A word of warning. Faulkner only became Faulkner in Yoknapatawpha Country.

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His earlier novels like ‘Pylon,’ ‘Mosquito,’ and even the elegiac ‘Soldier’s Pay’ are pre-Faulkner. I do believe I have read them all (some more than once) and most of the stories, too, that he managed to stop short before they, too, grew into novels.

On that pilgrimage to Oxford I also recalled that it was on the campus of the University of Mississippi that there were race riots in 1962 led by the governor of that state and subdued by Federal troops. This was a time when Faulkner could not show his face on campus, where now he is honoured.

‘A very smooth and entertaining tale of adventure and intrigue in Florence shortly after the great flood. Art objects form the centre of the cookedness, and the social and political entanglements are done with a sure hand, together with a few persuasive characters. The suspense is light.’ From ‘A Catalogue of Crime’, eds. Jacques Barzun and Wendell Taylor.

Occasionally I select a title recommended by Jack and Wendy and this was one. It was readily available in 2004 reprint. Everything in the comments above is true. Alas, it is also true that I tired of it about half-way through. My failing, no doubt.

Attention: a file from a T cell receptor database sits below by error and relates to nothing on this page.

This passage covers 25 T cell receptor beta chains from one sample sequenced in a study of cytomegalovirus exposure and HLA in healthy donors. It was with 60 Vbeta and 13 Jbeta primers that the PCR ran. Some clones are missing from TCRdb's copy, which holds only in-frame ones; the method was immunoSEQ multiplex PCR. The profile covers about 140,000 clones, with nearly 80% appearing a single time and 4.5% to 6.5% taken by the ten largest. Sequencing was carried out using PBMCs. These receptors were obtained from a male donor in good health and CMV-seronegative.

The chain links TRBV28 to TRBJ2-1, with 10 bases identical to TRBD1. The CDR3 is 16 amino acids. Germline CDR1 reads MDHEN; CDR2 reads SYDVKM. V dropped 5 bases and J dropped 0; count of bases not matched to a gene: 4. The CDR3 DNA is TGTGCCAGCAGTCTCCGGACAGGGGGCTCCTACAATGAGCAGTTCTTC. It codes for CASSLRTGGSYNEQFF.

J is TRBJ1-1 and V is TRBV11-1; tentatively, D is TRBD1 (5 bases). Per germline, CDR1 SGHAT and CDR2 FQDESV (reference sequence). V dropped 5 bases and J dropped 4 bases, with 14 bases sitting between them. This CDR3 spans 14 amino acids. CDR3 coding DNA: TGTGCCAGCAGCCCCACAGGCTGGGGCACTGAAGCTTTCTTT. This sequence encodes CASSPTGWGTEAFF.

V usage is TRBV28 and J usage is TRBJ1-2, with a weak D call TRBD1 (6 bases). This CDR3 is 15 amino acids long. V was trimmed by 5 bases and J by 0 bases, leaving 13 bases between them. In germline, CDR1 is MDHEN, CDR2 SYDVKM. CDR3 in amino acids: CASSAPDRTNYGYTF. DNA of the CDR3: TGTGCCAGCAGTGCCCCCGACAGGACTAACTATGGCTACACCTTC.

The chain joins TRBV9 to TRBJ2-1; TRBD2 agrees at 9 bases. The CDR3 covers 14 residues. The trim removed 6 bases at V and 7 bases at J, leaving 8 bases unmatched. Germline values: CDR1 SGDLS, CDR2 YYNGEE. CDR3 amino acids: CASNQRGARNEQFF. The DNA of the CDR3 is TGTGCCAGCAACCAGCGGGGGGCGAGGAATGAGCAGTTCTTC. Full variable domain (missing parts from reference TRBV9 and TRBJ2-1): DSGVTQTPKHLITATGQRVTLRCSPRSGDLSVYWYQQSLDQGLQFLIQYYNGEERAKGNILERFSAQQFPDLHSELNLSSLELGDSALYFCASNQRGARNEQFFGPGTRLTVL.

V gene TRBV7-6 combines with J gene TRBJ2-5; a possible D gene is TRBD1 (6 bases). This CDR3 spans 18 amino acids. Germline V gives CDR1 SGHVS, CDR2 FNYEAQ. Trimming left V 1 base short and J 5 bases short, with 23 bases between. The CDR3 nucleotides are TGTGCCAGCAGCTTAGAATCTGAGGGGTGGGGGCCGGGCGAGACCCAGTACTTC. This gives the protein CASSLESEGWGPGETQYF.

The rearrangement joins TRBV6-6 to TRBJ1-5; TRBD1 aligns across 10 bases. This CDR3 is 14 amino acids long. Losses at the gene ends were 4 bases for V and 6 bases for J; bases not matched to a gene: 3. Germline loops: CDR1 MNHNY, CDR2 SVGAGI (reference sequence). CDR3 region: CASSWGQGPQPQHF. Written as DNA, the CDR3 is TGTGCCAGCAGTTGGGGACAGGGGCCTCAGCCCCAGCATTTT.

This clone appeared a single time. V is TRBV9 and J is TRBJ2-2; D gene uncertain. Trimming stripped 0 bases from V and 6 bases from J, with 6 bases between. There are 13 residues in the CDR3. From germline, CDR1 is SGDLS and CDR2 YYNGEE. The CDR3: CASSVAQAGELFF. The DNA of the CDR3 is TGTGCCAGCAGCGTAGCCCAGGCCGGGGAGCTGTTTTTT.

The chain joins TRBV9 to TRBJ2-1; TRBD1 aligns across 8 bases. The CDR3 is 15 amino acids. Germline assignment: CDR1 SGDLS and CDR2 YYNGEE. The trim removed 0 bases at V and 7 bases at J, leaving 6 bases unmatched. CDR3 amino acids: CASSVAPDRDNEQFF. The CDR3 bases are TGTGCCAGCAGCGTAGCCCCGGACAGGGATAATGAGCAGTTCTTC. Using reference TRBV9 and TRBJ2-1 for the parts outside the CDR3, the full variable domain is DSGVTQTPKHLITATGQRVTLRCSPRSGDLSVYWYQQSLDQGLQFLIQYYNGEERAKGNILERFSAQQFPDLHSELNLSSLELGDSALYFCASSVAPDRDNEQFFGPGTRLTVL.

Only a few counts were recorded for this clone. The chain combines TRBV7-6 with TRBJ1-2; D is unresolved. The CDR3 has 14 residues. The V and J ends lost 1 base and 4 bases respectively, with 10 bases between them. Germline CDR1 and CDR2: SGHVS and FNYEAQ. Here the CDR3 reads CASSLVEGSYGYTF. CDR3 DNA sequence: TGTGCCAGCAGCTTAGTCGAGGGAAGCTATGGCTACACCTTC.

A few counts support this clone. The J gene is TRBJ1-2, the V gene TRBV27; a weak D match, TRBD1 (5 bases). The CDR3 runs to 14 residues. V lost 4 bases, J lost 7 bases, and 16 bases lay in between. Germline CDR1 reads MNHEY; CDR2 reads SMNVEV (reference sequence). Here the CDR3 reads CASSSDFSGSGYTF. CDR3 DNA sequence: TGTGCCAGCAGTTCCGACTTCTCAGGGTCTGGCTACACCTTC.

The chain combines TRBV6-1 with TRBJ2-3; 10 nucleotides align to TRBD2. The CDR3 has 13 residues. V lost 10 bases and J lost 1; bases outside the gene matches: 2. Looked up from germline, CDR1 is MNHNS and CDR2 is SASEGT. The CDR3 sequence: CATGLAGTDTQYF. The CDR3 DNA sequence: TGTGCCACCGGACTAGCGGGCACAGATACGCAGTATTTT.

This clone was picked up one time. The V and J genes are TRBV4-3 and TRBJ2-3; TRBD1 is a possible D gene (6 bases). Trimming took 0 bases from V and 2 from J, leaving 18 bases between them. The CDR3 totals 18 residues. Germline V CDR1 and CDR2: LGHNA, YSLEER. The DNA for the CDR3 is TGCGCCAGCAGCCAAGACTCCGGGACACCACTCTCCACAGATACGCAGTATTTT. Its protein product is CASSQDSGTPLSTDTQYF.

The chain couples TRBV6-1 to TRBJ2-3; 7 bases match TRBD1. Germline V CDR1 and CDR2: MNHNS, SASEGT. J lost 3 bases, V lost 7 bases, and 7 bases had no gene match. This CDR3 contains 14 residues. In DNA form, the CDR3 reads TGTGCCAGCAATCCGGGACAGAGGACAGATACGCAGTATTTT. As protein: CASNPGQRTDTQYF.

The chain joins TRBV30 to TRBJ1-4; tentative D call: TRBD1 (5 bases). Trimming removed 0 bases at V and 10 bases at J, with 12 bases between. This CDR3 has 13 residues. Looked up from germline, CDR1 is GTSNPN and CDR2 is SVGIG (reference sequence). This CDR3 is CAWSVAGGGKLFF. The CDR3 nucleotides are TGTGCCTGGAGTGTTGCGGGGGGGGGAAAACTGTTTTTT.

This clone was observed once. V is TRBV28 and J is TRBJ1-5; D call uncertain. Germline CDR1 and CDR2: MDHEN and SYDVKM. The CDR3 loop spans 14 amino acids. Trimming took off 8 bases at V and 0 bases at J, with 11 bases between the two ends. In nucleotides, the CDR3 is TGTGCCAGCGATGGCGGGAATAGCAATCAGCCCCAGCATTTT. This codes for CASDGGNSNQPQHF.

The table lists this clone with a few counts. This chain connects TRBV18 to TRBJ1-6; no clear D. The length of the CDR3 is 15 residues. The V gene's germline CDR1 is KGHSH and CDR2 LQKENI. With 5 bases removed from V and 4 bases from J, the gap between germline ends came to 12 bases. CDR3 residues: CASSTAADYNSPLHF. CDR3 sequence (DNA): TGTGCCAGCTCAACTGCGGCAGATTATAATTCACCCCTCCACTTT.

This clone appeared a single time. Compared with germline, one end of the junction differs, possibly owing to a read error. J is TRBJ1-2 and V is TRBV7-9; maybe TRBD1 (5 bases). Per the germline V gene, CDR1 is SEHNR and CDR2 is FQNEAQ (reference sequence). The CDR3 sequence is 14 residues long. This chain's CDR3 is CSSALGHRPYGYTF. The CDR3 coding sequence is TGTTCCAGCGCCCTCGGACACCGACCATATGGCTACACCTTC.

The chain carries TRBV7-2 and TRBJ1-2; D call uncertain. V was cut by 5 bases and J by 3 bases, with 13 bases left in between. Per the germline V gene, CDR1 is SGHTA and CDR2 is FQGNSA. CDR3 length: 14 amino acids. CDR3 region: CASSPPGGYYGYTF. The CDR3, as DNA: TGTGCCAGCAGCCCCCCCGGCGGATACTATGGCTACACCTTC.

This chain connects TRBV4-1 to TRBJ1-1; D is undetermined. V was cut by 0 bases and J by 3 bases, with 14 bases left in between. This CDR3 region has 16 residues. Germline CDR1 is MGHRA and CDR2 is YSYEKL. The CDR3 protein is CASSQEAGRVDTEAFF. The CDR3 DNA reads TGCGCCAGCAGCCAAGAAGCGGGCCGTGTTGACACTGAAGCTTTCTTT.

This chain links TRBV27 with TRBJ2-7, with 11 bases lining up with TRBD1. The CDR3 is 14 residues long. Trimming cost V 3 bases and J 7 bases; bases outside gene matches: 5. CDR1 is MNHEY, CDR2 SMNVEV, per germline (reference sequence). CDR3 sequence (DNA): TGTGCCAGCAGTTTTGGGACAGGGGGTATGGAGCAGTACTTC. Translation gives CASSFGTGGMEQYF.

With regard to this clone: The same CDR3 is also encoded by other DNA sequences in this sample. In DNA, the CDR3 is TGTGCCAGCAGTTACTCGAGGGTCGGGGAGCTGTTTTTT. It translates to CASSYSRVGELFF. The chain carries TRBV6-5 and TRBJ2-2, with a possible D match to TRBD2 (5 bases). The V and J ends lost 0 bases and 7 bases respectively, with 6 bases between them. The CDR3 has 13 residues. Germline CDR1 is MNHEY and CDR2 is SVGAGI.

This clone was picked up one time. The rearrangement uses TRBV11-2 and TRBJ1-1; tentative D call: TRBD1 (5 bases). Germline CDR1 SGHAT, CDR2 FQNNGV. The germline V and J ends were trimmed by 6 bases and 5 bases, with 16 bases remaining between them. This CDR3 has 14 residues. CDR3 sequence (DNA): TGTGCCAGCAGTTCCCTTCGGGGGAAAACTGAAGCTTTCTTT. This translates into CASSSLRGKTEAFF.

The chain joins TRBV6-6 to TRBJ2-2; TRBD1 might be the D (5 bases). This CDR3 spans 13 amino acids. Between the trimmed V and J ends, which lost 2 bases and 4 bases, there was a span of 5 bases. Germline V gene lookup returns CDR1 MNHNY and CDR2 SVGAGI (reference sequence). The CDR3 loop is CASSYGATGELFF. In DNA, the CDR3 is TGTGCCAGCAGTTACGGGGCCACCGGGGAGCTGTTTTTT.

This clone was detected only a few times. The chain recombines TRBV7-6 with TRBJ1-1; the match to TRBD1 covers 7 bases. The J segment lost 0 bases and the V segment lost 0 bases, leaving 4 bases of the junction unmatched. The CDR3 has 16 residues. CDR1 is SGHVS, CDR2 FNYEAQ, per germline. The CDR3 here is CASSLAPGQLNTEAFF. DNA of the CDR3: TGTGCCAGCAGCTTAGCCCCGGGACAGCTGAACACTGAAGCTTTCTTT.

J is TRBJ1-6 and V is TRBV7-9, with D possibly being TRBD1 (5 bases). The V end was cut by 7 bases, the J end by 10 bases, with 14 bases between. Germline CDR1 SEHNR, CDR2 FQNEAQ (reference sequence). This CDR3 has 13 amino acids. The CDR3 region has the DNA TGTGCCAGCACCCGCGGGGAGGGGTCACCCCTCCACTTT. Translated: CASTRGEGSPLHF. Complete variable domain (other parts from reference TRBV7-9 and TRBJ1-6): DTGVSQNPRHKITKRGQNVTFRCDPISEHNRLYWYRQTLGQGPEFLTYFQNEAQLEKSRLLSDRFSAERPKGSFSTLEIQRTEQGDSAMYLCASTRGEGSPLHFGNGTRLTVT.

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I liked the characters, the retired British naval man whose instincts help navigate the troubled waters, the indifferent victim, the forthright housemaid, Mercurio the odd ball adoptee, they all livened up the pages. The method of implicating the victim with his car was new to me. I also read with interest the soupçon of Etruscan art mentioned, and wished for more. How the Etruscans related to ancient Romans is one of those recurrent questions when I read about either, the more so having once seen some Etruscan ruins and art while resident in Firenze at the European Universities Institute. I also know that Decius never trusted any Etruscan, real or imagined. alive or dead.